By the 1960s the Corvette was beginning to hit its stride, especially in terms of performance. While the GM small-block reigned supreme initially, the 1960s would see the rise of the high-displacement big-block, complete with 400-plus horsepower. This was on par with the times, as the horsepower wars of the muscle car era were in full swing. This resulted in several extremely memorable power plants.
No list of formidable Corvette engines would be complete without including the 1967 L88. The L88 was a fire-breathing variant of GM’s 427 cubic-inch big-block lineup, which served as nothing short of a production race engine. Officially rated at 430 HP, the L88 was capable of propelling its C2 host to previously unattainable performance status. The L88 was nothing, if not a loosely veiled production race engine.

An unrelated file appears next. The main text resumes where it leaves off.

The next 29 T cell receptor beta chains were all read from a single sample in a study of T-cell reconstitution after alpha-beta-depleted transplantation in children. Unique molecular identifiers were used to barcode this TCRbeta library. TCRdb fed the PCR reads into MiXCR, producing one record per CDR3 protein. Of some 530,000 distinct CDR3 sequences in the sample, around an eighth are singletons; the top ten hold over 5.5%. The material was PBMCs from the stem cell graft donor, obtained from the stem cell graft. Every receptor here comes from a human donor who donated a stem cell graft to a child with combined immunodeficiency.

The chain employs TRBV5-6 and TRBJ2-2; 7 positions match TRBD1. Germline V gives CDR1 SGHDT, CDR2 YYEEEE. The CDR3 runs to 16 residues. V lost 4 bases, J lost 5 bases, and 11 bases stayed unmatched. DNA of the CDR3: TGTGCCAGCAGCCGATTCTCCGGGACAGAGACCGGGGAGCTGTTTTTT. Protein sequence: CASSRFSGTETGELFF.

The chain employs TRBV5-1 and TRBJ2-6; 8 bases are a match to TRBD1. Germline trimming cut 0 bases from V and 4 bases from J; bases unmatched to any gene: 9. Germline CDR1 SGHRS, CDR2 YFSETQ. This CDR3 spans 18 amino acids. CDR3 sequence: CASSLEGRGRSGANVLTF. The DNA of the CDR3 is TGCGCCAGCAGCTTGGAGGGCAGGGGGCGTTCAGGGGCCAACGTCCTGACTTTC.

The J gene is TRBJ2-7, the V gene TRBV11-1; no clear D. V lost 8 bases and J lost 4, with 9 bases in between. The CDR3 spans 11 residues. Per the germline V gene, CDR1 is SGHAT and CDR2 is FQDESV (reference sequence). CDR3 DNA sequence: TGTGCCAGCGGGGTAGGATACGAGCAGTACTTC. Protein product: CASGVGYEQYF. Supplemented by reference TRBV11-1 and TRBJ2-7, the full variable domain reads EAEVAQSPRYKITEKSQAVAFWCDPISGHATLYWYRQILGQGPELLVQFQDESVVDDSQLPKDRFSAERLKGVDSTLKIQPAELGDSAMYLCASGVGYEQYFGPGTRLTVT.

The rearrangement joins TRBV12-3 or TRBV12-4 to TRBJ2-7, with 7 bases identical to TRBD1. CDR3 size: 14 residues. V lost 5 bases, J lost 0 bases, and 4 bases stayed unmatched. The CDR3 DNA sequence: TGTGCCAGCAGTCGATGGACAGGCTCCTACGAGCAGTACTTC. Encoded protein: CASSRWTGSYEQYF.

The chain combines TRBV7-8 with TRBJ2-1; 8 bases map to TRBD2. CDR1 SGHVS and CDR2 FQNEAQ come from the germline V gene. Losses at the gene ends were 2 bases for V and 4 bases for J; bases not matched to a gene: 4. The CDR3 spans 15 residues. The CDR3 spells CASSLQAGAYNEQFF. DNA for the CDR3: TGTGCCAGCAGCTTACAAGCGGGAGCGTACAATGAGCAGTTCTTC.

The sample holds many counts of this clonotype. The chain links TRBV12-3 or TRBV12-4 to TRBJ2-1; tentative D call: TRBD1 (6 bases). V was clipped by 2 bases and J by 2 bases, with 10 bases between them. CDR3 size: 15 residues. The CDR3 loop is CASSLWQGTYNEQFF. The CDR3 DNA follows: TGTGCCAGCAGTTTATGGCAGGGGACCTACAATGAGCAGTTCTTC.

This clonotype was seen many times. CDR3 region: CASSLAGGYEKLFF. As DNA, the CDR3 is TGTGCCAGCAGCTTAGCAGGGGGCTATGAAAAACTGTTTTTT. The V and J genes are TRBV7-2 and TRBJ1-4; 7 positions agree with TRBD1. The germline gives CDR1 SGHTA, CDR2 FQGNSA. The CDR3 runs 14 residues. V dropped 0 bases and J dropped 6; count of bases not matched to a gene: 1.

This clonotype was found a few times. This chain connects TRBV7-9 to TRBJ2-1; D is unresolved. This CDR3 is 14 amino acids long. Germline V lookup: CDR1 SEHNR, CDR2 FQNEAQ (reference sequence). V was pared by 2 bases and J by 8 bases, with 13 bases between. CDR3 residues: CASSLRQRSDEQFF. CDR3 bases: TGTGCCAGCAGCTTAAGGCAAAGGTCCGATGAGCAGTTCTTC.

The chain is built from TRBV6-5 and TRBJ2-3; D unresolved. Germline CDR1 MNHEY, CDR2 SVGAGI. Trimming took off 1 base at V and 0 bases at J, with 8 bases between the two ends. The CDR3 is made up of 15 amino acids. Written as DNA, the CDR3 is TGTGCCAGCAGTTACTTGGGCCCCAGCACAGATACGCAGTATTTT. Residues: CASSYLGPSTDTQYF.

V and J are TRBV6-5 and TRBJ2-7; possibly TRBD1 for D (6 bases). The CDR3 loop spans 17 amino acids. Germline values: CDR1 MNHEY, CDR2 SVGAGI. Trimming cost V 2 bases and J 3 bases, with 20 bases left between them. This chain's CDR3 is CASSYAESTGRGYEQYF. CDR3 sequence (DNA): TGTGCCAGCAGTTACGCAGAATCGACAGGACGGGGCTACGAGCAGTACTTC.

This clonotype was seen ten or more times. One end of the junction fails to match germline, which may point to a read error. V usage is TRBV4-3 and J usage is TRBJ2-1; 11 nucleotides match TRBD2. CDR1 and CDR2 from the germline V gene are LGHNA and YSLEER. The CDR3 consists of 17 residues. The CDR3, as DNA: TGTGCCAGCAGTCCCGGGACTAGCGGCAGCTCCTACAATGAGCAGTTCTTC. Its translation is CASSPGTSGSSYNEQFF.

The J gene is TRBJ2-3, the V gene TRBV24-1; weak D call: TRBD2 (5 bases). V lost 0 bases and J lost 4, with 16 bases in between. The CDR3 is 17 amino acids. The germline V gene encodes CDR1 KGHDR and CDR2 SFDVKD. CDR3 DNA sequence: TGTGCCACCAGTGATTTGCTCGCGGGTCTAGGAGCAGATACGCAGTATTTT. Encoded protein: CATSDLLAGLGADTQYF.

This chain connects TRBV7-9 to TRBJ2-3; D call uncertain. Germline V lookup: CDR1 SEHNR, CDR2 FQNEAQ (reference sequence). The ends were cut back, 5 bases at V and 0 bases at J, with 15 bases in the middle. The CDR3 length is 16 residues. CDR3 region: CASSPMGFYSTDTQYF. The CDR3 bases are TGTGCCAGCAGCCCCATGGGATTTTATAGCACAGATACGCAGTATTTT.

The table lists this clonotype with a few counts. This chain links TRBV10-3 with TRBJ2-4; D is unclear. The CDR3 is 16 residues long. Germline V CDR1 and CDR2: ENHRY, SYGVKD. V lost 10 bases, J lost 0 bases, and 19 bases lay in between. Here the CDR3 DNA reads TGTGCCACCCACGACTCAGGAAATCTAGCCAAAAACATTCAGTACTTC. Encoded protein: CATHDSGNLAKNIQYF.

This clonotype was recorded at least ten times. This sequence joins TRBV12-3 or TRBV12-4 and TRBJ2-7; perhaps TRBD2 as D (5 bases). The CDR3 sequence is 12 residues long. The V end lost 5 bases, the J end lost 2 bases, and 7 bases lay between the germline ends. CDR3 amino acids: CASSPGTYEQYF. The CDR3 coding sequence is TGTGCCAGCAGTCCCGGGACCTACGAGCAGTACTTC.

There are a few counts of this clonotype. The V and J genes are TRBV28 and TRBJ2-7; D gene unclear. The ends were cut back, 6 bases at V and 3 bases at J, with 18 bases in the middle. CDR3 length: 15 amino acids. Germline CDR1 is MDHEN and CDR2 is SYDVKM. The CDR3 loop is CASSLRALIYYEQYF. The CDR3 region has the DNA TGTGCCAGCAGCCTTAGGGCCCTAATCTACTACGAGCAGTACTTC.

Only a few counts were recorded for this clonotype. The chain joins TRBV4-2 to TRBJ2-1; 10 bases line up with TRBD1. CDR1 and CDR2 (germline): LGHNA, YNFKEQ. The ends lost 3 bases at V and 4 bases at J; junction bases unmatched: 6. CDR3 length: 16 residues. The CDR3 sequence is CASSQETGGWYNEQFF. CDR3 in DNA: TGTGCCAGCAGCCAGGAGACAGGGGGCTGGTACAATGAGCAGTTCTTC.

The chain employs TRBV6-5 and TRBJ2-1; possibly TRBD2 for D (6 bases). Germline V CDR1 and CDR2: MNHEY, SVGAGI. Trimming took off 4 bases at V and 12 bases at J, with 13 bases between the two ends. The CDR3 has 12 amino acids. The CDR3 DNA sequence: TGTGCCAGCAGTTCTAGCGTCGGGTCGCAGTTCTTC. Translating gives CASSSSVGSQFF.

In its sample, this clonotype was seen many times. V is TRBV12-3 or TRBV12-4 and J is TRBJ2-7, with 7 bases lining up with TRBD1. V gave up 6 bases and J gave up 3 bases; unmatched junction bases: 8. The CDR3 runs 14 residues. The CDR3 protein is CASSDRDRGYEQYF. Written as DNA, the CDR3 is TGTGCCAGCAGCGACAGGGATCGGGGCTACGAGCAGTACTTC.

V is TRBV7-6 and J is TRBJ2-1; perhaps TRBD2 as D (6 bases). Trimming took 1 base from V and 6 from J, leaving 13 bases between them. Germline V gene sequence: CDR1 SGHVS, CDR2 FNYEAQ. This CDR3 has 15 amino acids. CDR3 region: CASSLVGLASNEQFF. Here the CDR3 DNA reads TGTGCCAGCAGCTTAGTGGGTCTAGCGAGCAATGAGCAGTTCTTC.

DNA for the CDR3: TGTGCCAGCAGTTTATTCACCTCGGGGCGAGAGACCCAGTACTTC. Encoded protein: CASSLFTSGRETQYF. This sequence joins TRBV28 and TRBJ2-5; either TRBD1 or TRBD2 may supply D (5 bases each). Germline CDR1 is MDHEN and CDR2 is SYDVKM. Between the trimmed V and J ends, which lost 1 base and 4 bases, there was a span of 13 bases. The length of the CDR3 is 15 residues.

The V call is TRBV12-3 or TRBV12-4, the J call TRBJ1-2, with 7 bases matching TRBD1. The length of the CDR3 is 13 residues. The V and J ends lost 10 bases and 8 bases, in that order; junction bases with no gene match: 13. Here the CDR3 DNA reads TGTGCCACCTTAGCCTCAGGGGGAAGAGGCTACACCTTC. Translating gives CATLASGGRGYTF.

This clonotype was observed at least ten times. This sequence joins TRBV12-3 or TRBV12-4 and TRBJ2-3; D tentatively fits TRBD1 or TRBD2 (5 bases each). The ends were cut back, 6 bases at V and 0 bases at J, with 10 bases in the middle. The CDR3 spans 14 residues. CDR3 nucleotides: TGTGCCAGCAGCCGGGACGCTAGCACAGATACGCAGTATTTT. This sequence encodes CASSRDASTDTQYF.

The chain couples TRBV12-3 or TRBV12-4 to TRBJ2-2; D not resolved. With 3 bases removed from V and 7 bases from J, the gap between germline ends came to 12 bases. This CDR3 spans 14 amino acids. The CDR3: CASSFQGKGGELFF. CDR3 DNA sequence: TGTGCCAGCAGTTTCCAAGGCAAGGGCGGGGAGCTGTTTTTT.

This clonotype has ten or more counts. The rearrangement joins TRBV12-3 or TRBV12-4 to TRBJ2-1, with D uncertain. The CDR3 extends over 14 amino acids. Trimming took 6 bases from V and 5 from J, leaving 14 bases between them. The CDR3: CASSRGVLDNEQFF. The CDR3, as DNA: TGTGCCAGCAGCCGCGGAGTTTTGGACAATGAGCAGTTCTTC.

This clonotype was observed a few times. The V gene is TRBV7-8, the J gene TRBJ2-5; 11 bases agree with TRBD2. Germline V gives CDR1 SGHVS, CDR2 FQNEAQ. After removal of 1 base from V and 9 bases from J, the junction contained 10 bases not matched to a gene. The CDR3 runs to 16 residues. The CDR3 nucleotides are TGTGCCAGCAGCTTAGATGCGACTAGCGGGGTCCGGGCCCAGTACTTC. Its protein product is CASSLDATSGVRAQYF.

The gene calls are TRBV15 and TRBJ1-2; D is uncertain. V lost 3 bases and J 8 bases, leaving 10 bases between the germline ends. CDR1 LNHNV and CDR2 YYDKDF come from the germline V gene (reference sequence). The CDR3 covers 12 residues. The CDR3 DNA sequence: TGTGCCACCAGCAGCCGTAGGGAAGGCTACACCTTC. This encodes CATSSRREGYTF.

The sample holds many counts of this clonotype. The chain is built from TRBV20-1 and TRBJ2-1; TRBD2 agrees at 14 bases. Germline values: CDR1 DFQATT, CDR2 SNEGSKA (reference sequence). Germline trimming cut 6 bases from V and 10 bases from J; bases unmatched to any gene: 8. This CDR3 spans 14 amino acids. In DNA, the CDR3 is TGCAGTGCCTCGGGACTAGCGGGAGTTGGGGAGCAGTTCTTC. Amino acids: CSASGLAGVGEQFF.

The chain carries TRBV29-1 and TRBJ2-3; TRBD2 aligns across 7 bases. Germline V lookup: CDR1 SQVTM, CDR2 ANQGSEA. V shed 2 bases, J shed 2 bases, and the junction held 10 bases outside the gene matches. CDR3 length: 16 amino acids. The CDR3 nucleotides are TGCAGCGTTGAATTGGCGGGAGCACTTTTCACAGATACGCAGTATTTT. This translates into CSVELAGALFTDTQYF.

Upon its 1953 release, America’s sports car mustered only 150 HP, yet in 1966, the newly evolved Corvette nearly tripled this level of output. It was in 1966 that the Corvette was offered with not one, but two different variants of the robust 427 cubic-inch (7.0L) V8. In its most potent form (L72), the 427 officially produced 425 HP. However, most believe this value to be grossly understated.